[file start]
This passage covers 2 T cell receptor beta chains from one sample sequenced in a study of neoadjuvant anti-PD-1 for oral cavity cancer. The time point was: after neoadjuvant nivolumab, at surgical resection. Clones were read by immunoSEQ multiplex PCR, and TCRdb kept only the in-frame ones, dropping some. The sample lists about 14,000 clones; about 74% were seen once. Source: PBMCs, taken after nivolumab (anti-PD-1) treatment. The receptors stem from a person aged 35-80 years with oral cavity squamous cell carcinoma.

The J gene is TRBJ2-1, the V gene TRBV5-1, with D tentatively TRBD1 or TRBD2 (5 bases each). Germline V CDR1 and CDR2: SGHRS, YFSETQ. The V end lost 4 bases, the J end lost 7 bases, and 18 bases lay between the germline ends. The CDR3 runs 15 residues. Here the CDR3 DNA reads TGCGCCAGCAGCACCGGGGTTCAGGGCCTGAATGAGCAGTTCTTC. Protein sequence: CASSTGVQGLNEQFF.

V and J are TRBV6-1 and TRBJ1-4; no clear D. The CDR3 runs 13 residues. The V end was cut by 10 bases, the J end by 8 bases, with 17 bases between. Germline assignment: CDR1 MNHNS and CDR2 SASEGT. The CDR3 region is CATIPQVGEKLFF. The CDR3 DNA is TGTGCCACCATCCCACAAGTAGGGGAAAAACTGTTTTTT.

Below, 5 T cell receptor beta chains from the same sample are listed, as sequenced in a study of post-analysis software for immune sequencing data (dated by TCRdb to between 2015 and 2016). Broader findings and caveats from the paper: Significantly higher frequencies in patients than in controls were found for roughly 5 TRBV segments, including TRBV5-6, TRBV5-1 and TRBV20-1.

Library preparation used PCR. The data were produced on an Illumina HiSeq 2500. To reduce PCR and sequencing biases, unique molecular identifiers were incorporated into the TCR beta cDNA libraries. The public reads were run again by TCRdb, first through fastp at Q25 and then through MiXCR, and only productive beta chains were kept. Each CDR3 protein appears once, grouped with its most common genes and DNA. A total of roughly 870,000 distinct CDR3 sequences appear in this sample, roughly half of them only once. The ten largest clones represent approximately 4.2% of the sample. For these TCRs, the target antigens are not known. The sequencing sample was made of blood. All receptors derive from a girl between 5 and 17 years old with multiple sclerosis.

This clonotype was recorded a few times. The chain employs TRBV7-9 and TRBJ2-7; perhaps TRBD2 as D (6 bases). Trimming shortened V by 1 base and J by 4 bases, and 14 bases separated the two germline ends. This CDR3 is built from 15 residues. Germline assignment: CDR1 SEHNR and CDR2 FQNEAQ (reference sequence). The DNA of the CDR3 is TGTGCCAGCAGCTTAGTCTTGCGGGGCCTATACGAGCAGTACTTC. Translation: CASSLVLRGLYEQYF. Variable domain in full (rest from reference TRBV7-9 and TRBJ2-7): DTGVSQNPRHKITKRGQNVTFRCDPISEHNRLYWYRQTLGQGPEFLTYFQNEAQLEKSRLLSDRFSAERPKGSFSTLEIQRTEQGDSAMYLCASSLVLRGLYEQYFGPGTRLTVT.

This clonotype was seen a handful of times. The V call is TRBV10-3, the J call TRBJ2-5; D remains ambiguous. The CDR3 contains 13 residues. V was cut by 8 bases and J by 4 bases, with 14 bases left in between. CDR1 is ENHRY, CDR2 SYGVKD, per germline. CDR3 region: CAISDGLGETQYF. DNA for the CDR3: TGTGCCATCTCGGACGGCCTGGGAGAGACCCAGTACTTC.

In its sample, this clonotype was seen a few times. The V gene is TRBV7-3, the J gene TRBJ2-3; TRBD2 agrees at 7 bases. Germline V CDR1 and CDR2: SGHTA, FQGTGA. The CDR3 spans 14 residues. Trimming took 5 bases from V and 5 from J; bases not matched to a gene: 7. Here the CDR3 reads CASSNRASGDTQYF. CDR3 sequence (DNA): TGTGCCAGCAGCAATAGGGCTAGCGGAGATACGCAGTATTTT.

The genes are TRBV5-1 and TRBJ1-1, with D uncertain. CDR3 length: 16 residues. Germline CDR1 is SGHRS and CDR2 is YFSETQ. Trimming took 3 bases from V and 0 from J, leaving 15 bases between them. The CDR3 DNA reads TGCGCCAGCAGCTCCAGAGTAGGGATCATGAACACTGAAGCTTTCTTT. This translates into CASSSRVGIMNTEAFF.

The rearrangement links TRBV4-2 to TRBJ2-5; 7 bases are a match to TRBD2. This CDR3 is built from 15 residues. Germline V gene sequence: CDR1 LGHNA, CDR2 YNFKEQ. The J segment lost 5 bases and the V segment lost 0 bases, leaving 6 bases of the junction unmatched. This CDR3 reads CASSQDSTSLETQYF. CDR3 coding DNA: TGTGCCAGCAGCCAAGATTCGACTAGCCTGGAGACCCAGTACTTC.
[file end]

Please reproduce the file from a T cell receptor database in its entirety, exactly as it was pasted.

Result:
This passage covers 2 T cell receptor beta chains from one sample sequenced in a study of neoadjuvant anti-PD-1 for oral cavity cancer. The time point was: after neoadjuvant nivolumab, at surgical resection. Clones were read by immunoSEQ multiplex PCR, and TCRdb kept only the in-frame ones, dropping some. The sample lists about 14,000 clones; about 74% were seen once. Source: PBMCs, taken after nivolumab (anti-PD-1) treatment. The receptors stem from a person aged 35-80 years with oral cavity squamous cell carcinoma.

The J gene is TRBJ2-1, the V gene TRBV5-1, with D tentatively TRBD1 or TRBD2 (5 bases each). Germline V CDR1 and CDR2: SGHRS, YFSETQ. The V end lost 4 bases, the J end lost 7 bases, and 18 bases lay between the germline ends. The CDR3 runs 15 residues. Here the CDR3 DNA reads TGCGCCAGCAGCACCGGGGTTCAGGGCCTGAATGAGCAGTTCTTC. Protein sequence: CASSTGVQGLNEQFF.

V and J are TRBV6-1 and TRBJ1-4; no clear D. The CDR3 runs 13 residues. The V end was cut by 10 bases, the J end by 8 bases, with 17 bases between. Germline assignment: CDR1 MNHNS and CDR2 SASEGT. The CDR3 region is CATIPQVGEKLFF. The CDR3 DNA is TGTGCCACCATCCCACAAGTAGGGGAAAAACTGTTTTTT.

Below, 5 T cell receptor beta chains from the same sample are listed, as sequenced in a study of post-analysis software for immune sequencing data (dated by TCRdb to between 2015 and 2016). Broader findings and caveats from the paper: Significantly higher frequencies in patients than in controls were found for roughly 5 TRBV segments, including TRBV5-6, TRBV5-1 and TRBV20-1.

Library preparation used PCR. The data were produced on an Illumina HiSeq 2500. To reduce PCR and sequencing biases, unique molecular identifiers were incorporated into the TCR beta cDNA libraries. The public reads were run again by TCRdb, first through fastp at Q25 and then through MiXCR, and only productive beta chains were kept. Each CDR3 protein appears once, grouped with its most common genes and DNA. A total of roughly 870,000 distinct CDR3 sequences appear in this sample, roughly half of them only once. The ten largest clones represent approximately 4.2% of the sample. For these TCRs, the target antigens are not known. The sequencing sample was made of blood. All receptors derive from a girl between 5 and 17 years old with multiple sclerosis.

This clonotype was recorded a few times. The chain employs TRBV7-9 and TRBJ2-7; perhaps TRBD2 as D (6 bases). Trimming shortened V by 1 base and J by 4 bases, and 14 bases separated the two germline ends. This CDR3 is built from 15 residues. Germline assignment: CDR1 SEHNR and CDR2 FQNEAQ (reference sequence). The DNA of the CDR3 is TGTGCCAGCAGCTTAGTCTTGCGGGGCCTATACGAGCAGTACTTC. Translation: CASSLVLRGLYEQYF. Variable domain in full (rest from reference TRBV7-9 and TRBJ2-7): DTGVSQNPRHKITKRGQNVTFRCDPISEHNRLYWYRQTLGQGPEFLTYFQNEAQLEKSRLLSDRFSAERPKGSFSTLEIQRTEQGDSAMYLCASSLVLRGLYEQYFGPGTRLTVT.

This clonotype was seen a handful of times. The V call is TRBV10-3, the J call TRBJ2-5; D remains ambiguous. The CDR3 contains 13 residues. V was cut by 8 bases and J by 4 bases, with 14 bases left in between. CDR1 is ENHRY, CDR2 SYGVKD, per germline. CDR3 region: CAISDGLGETQYF. DNA for the CDR3: TGTGCCATCTCGGACGGCCTGGGAGAGACCCAGTACTTC.

In its sample, this clonotype was seen a few times. The V gene is TRBV7-3, the J gene TRBJ2-3; TRBD2 agrees at 7 bases. Germline V CDR1 and CDR2: SGHTA, FQGTGA. The CDR3 spans 14 residues. Trimming took 5 bases from V and 5 from J; bases not matched to a gene: 7. Here the CDR3 reads CASSNRASGDTQYF. CDR3 sequence (DNA): TGTGCCAGCAGCAATAGGGCTAGCGGAGATACGCAGTATTTT.

The genes are TRBV5-1 and TRBJ1-1, with D uncertain. CDR3 length: 16 residues. Germline CDR1 is SGHRS and CDR2 is YFSETQ. Trimming took 3 bases from V and 0 from J, leaving 15 bases between them. The CDR3 DNA reads TGCGCCAGCAGCTCCAGAGTAGGGATCATGAACACTGAAGCTTTCTTT. This translates into CASSSRVGIMNTEAFF.

The rearrangement links TRBV4-2 to TRBJ2-5; 7 bases are a match to TRBD2. This CDR3 is built from 15 residues. Germline V gene sequence: CDR1 LGHNA, CDR2 YNFKEQ. The J segment lost 5 bases and the V segment lost 0 bases, leaving 6 bases of the junction unmatched. This CDR3 reads CASSQDSTSLETQYF. CDR3 coding DNA: TGTGCCAGCAGCCAAGATTCGACTAGCCTGGAGACCCAGTACTTC.